Hello! There is a soft breeze in the air that gently touches flowers, trees, foliage in the garden today and nature is in a mesmerizing dance of light. Small pink flowers of wild garlic (allium), resembling tiny bright cups among lush backgrounds of artichokes plants, softly move and humbly bend on their own thin long stalk in a gracious bow. Inspiration! I just came up with the idea of making an old recipe belonging to Southern Italy culinary tradition: ‘Spaghetti alla Carrettiera’.
As well as being one of the main and mostly used ingredients in gastronomy, garlic has also been known for centuries for its therapeutic benefits. Indeed, in the past, its intense taste was wonderfully much appreciated both as remedy and in the kitchen. Actually, it seems that in the old Egypt, the slaves, who built the pyramids, used to have garlic in plentiful quantities, in order to feel themselves stronger and healthier. What is more, it was found out that in the tomb of Tutankhamen, bulbs of garlic were there, perhaps in order to keep evil spirits far away. Even Hippocrates, the father of medicine highly recommended garlic for its medicine benefits. Pliny the Elder in his well known Historia Naturalis made references to the garlic for its therapeutic qualities. In the Middle Age, physicians used masks stuffed with garlic to protect themselves from diseases. During the First World War, the garlic was widely used for disinfecting wounds carefully, when there was lack of conventional antiseptics. In addiction to all this, garlic is an excellent vasodilatator, since it lowers the blood pressure and it helps to prevent heart illnesses.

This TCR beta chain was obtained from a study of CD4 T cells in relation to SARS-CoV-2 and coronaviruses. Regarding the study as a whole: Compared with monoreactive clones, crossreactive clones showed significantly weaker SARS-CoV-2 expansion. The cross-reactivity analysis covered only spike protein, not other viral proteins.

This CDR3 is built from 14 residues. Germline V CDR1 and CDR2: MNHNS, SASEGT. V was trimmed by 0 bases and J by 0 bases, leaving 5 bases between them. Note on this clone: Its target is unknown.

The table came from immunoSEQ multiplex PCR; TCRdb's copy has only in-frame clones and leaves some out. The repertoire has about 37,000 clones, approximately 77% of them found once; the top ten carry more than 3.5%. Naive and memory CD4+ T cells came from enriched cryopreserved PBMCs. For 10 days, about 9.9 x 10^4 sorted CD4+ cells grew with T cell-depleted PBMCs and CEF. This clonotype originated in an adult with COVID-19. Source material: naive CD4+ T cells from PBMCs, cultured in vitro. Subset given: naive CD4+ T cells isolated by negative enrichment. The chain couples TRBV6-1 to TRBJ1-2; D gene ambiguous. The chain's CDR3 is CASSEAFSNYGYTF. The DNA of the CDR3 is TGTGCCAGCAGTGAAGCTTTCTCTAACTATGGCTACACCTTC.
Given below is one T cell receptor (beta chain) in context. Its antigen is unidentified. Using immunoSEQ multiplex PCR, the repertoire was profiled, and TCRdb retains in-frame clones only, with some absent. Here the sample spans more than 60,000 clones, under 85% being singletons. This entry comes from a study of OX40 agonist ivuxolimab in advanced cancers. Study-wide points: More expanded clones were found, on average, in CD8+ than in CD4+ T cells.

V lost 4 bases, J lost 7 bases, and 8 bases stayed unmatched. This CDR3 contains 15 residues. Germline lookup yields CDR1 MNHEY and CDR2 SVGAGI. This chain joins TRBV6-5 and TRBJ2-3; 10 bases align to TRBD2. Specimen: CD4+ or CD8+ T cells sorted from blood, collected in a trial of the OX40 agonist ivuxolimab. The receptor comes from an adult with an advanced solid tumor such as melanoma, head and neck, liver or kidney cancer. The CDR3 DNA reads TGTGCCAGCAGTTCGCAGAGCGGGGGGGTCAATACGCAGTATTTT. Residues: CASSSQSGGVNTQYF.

If in the Chinese cuisine, garlic and ginger are considered the most important fragrances, both for the Indian and West cuisine, garlic adds taste to all different kinds of meat, fish and vegetables dishes. It is a privileged ingredient for the Mexican and South-American cuisine and also for the French cuisine, where it is possible to enjoy garlic fragranced butter, mayonnaise and soup.
As for the Italian dish, ‘Spaghetti alla Carrettiera’, the traditional recipe specifically coming from Eastern Sicily and widely spread everywhere in Southern Italy with all its own variations, we can point at it as representative of simplicity, since, it is very easy to make and based on very few ingredients that mostly we have in our kitchens. At this proper, garlic is one of those ingredients that we use quite every day.
First of all, chop fresh parsley and garlic and fry gently in some extra-virgin olive oil. Add rings of onion, hot pepper and a sprinkle of oregano. In the meanwhile, cook spaghetti in boiling, salted water. Even though it is a very simple recipe, the ingredients have been carefully chosen, for keeping the high quality of the dish. So, here we have artisan ‘spaghetti alla chitarra trafilati al bronzo’, which are excellent for their rough surface that holds all different kinds of condiments and they taste perfect when ‘al dente’. Drain the water (save just a little of it, in case you have to add later on in the cooking process) and pour spaghetti in the pan, where you fried chopped parsley and garlic. If spaghetti look dried, then add little of that water you saved before and keep on cooking shortly on high flame. In the end, after removing from the stove, serve spaghetti very warm with a sprinkle of fried golden breadcrumb and ‘buon appetito’!